Brief Fact Summary. The Supreme Court of the United States uses the state’s police power to uphold a Delaware law that restricts federal navigation in a small navigable creek.
Synopsis of Rule of Law. A state law is valid if it has a legitimate purpose, that purpose is consistent with the police power to regulate, and it does not violate a federal law on the subject.
The power of congress to regulate commerce, includes the regulation of intercourse and navigation, and consequently the power to determine what shall or shall not be deemed, in judgment of law, an obstruction of navigation.View Full Point of Law
Issue. Whether the state law allowing restriction of federal navigation of Black-Bird Creek violates the commerce clause.
Held. No. Judgment affirmed. Since, Congress has not passed a specific law to control state legislation over small navigable creeks, Delaware’s law empowering the Plaintiff to dam the creek is not repugnant to the power to regulate commerce in its dormant state and is not in conflict with any law on the subject.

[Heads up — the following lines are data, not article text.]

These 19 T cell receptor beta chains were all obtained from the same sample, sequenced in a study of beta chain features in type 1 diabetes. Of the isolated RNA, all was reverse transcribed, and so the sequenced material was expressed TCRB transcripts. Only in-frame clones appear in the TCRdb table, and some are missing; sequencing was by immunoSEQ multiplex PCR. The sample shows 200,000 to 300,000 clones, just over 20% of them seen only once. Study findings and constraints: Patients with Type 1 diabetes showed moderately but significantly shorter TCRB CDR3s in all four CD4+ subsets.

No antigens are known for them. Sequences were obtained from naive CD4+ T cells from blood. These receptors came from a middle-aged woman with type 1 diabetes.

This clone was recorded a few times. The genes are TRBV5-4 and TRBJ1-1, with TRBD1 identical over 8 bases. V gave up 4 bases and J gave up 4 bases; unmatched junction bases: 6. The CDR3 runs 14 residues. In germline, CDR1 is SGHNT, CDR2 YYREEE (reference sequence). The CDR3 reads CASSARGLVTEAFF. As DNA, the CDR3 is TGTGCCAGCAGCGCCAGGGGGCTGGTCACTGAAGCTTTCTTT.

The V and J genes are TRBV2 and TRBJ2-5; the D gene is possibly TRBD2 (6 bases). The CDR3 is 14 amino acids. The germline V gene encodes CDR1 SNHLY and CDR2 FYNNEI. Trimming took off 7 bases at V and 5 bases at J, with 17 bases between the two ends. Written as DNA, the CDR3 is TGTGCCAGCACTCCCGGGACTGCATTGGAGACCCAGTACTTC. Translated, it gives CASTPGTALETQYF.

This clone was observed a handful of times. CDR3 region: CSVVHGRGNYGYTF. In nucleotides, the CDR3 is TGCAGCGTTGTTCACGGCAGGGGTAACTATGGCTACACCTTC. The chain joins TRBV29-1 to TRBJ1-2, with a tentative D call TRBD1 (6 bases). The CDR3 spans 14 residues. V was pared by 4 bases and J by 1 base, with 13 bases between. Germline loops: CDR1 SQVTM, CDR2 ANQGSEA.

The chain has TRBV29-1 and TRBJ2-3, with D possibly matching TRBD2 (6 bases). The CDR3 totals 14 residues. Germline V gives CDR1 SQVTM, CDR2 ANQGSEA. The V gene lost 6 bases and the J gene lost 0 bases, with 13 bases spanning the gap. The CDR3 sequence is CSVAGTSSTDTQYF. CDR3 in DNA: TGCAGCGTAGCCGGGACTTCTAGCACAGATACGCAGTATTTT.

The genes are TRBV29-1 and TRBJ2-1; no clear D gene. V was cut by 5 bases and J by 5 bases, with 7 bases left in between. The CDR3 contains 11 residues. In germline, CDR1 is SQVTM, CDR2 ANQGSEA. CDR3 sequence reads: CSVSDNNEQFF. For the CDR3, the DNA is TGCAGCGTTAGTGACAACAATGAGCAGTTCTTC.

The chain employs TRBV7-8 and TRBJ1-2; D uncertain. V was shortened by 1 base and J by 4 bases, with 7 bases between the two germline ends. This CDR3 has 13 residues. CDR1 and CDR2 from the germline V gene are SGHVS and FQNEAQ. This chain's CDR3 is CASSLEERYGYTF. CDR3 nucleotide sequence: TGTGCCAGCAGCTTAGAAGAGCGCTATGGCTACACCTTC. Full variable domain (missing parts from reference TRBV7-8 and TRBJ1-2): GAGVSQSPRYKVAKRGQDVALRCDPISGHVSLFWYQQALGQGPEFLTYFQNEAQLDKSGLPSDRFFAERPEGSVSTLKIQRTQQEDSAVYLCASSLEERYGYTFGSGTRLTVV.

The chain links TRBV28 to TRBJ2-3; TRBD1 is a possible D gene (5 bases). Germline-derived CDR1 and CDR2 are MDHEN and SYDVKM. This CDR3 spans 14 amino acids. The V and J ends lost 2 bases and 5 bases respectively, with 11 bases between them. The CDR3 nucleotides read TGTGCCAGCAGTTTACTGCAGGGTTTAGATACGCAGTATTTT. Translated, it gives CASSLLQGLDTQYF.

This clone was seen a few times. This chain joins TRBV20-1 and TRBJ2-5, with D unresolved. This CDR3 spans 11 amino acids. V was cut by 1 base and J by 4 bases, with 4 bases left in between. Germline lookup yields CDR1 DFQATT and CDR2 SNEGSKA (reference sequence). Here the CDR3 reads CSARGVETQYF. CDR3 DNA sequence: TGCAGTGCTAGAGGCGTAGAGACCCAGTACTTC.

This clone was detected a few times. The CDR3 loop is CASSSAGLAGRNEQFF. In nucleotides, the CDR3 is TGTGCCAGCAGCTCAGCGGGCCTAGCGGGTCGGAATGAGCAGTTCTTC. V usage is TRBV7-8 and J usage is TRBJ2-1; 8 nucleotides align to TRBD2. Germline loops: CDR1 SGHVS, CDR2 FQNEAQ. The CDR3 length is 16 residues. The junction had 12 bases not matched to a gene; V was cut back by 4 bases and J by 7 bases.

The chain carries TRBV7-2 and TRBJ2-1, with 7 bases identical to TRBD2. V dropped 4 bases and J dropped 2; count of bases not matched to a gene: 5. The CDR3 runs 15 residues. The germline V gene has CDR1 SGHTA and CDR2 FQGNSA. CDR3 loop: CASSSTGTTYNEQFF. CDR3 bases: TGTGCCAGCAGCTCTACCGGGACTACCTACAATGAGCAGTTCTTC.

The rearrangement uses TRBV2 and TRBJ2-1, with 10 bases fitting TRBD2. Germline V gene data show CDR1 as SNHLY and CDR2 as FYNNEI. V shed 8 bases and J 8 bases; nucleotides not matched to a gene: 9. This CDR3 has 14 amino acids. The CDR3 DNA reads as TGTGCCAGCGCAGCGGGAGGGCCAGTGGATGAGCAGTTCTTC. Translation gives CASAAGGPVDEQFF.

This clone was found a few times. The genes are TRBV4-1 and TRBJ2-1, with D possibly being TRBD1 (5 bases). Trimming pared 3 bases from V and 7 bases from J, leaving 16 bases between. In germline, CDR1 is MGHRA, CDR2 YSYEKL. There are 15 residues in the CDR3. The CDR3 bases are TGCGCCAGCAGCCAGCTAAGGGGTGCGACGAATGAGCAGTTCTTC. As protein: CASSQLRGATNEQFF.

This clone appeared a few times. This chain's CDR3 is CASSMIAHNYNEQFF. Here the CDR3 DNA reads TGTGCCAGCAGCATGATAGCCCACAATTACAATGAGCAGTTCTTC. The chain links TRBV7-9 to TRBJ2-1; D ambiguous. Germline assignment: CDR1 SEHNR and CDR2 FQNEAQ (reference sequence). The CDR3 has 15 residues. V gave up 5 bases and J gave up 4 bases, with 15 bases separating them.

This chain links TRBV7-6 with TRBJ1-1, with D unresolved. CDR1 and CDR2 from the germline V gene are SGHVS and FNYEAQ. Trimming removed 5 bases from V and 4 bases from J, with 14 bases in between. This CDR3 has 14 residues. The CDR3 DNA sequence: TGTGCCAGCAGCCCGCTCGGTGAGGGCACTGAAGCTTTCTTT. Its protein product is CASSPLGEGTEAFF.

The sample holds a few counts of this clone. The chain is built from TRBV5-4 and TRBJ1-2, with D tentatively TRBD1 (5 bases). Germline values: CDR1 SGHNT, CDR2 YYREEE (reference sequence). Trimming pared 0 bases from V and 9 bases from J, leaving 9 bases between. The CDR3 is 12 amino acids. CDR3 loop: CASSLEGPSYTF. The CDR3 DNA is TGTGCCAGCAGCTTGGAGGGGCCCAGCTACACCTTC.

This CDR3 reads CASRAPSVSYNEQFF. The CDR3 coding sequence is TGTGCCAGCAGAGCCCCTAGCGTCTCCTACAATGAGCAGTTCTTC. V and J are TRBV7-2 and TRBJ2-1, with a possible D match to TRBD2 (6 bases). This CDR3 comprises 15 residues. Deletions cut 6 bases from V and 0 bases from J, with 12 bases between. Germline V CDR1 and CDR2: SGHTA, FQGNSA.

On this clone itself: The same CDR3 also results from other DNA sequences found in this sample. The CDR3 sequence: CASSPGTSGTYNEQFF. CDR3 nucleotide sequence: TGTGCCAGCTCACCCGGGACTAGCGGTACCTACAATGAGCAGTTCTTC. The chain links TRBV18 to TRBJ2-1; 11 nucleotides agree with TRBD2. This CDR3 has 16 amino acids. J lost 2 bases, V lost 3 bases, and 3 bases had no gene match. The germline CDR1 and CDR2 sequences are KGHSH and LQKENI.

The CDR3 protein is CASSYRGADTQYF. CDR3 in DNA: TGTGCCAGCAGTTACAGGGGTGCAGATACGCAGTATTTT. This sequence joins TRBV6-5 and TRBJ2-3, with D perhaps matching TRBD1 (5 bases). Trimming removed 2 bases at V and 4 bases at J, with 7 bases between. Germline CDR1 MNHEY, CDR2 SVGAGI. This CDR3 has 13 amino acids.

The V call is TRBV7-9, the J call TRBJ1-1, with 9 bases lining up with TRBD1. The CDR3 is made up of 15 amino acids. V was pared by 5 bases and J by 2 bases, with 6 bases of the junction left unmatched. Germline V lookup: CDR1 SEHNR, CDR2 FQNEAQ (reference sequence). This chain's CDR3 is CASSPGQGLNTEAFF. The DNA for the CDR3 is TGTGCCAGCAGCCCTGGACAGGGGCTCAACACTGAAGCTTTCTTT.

Discussion. The purpose of the state law was to merely regulate the creek’s passageways which is consistent with the police power. Therefore, the state’s law allowing the dam did not violate the commerce clause.